Car break-ins on the rise

Adelle Whitefoot

A series of vehicle break-ins has been reported on Northern Michigan University’s campus and the surrounding Marquette area over the past couple weeks.

Five break-ins were reported to Public Safety in the past week. Both the Marquette City Police Department and Public Safety are reminding people to lock their vehicle doors. The on-campus apartment students received an e-mail telling them about the recent vehicle break-ins. Most of the vehicles that were broken into were left unlocked, said Public Safety Investigator Victor LaDuke.

“What we recommend to people, first of all, is lock the doors,” LaDuke said. “It doesn’t matter if you’re going to be away from the vehicle for five minutes or five hours.”

LaDuke said that they also recommend that people do not leave valuable objects in plain view.

“The thieves are obviously walking around, looking in vehicles, and if they see something they want or see that the doors are unlocked, they are opening (the vehicles) up,” LaDuke said.

Even though many vehicles have been broken into on campus, it is happening throughout the Marquette community, LaDuke said. On occasion, entire neighborhoods have had their vehicles broken into and gone through, said Detective Capt. Gordon Warchock from the Marquette City Police Department.

“(The thieves) are stealing anything of value they can find,” Warchock said. “Whether it’s stereos, change, GPS systems or sometimes medication left behind.”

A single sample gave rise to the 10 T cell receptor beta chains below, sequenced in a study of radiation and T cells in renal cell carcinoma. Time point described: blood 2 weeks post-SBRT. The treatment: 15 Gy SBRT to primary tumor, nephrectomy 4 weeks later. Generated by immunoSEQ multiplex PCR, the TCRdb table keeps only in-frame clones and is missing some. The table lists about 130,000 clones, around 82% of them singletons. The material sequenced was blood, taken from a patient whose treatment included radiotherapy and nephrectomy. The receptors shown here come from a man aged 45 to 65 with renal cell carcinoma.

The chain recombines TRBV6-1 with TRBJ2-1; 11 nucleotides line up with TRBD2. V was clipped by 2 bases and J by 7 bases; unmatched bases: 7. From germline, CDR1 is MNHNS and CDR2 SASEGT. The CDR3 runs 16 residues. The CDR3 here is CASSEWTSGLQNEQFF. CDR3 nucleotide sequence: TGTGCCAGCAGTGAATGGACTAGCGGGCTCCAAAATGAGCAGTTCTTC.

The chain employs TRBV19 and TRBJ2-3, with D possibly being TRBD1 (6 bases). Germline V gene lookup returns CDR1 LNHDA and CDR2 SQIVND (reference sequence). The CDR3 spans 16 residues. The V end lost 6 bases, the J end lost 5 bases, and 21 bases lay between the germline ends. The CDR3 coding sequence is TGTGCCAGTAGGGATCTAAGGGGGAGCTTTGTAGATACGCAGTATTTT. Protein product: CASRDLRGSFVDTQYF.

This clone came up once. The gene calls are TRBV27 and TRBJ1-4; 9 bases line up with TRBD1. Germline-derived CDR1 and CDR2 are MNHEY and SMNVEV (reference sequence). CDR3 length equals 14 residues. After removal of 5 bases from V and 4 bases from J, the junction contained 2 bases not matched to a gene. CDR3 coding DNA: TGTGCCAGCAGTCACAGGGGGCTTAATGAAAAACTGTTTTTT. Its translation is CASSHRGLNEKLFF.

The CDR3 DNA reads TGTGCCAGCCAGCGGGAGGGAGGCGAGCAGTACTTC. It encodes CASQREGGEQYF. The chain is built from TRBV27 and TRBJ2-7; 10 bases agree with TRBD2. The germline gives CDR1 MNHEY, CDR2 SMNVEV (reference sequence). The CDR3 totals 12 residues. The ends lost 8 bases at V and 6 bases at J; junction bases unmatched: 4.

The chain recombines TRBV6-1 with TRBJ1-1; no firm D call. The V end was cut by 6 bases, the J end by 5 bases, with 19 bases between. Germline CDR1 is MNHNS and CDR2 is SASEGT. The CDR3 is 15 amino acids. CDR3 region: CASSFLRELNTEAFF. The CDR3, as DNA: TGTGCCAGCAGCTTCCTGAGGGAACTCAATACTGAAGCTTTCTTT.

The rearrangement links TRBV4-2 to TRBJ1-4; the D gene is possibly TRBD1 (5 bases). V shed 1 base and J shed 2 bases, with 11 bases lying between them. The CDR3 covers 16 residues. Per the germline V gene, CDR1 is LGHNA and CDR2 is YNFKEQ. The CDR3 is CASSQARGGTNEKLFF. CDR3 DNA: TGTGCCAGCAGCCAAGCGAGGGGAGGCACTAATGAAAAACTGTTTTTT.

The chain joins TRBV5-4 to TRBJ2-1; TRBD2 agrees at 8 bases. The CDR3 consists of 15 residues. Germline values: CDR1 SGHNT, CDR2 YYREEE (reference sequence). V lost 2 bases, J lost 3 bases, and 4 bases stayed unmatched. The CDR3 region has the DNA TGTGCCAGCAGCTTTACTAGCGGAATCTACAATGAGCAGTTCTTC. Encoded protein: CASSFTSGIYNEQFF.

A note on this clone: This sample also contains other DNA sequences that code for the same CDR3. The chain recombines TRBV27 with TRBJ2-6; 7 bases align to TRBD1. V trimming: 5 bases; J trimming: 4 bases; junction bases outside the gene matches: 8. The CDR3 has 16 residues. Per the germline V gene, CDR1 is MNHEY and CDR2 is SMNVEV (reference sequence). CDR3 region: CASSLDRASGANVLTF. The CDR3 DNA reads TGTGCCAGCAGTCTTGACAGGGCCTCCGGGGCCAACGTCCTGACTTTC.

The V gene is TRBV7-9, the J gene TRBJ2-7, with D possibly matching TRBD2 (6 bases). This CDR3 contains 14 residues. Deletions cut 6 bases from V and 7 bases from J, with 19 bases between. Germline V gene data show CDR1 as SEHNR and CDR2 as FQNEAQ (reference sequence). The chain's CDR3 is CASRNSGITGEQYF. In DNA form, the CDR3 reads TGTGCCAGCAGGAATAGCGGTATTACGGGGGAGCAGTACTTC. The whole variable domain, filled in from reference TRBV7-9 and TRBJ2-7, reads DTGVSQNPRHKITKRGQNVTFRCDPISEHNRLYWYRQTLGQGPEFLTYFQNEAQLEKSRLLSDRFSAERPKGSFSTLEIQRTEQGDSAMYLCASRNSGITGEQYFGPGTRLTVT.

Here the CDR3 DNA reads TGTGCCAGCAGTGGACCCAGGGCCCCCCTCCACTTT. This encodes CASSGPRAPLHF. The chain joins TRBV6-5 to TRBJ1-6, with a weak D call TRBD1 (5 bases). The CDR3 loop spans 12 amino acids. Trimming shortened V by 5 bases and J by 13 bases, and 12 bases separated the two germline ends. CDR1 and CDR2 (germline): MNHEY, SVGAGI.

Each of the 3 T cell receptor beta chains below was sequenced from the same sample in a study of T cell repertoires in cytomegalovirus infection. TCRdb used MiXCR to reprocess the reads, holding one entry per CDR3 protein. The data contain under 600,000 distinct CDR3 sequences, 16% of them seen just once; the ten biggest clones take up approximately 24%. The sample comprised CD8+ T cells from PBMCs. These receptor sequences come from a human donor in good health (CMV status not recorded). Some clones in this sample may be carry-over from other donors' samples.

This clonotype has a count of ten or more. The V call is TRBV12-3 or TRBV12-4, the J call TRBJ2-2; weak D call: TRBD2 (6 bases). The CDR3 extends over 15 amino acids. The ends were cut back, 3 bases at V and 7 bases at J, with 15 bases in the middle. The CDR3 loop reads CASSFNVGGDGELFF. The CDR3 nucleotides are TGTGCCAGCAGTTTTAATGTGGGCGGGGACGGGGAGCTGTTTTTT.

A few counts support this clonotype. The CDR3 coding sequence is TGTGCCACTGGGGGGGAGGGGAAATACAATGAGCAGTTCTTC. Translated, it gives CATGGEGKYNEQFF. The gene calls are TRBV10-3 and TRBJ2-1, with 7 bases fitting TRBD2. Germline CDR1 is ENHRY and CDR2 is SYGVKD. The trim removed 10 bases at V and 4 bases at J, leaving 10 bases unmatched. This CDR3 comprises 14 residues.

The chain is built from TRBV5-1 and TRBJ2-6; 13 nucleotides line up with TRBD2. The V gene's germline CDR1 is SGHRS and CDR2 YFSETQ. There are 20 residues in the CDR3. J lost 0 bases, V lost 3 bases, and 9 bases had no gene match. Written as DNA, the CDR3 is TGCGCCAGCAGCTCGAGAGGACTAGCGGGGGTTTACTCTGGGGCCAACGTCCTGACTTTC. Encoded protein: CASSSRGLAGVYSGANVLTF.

On Jan. 13 and 14, the police department had four cases of vehicle break-ins reported over the course of those two days, Warchock said.

“Sometimes we have a lot more than that (reported),” Warchock said.

This type of theft usually happens in patterns or trends, said Warchock. He said the thieves are usually on foot and between the ages of 17 and 25 years old.

“Very, very few of these cases have been reported that the windows have been broken to gain entrance,” Warchock said.

Robert Strieter, a freshmen music education major, had his vehicle broken into last week. Strieter’s vehicle was parked in Lot 1 and his doors were locked.

“I went to my car because I was going to the PEIF, and I noticed that a lot of the stuff that I kept around my radio was shifted around and kind of thrown everywhere,” Strieter said. “It was clear that someone had been in my car.”

Strieter said that nothing was taken from his vehicle, but when he walked up he noticed his door was ajar and he could tell that the thieves were trying to steal his satellite radio.

“(I suggest) that students make sure their doors are locked and check to see if their stuff has been messed with,” Strieter said.

No arrests have been made yet regarding the vehicle break-ins. The police department does have some suspects they are looking for and have sent out a Nixle Report of a picture of some people of interest. A Nixle Report is a web tool that the police department uses to send out reports about what is happening around the community.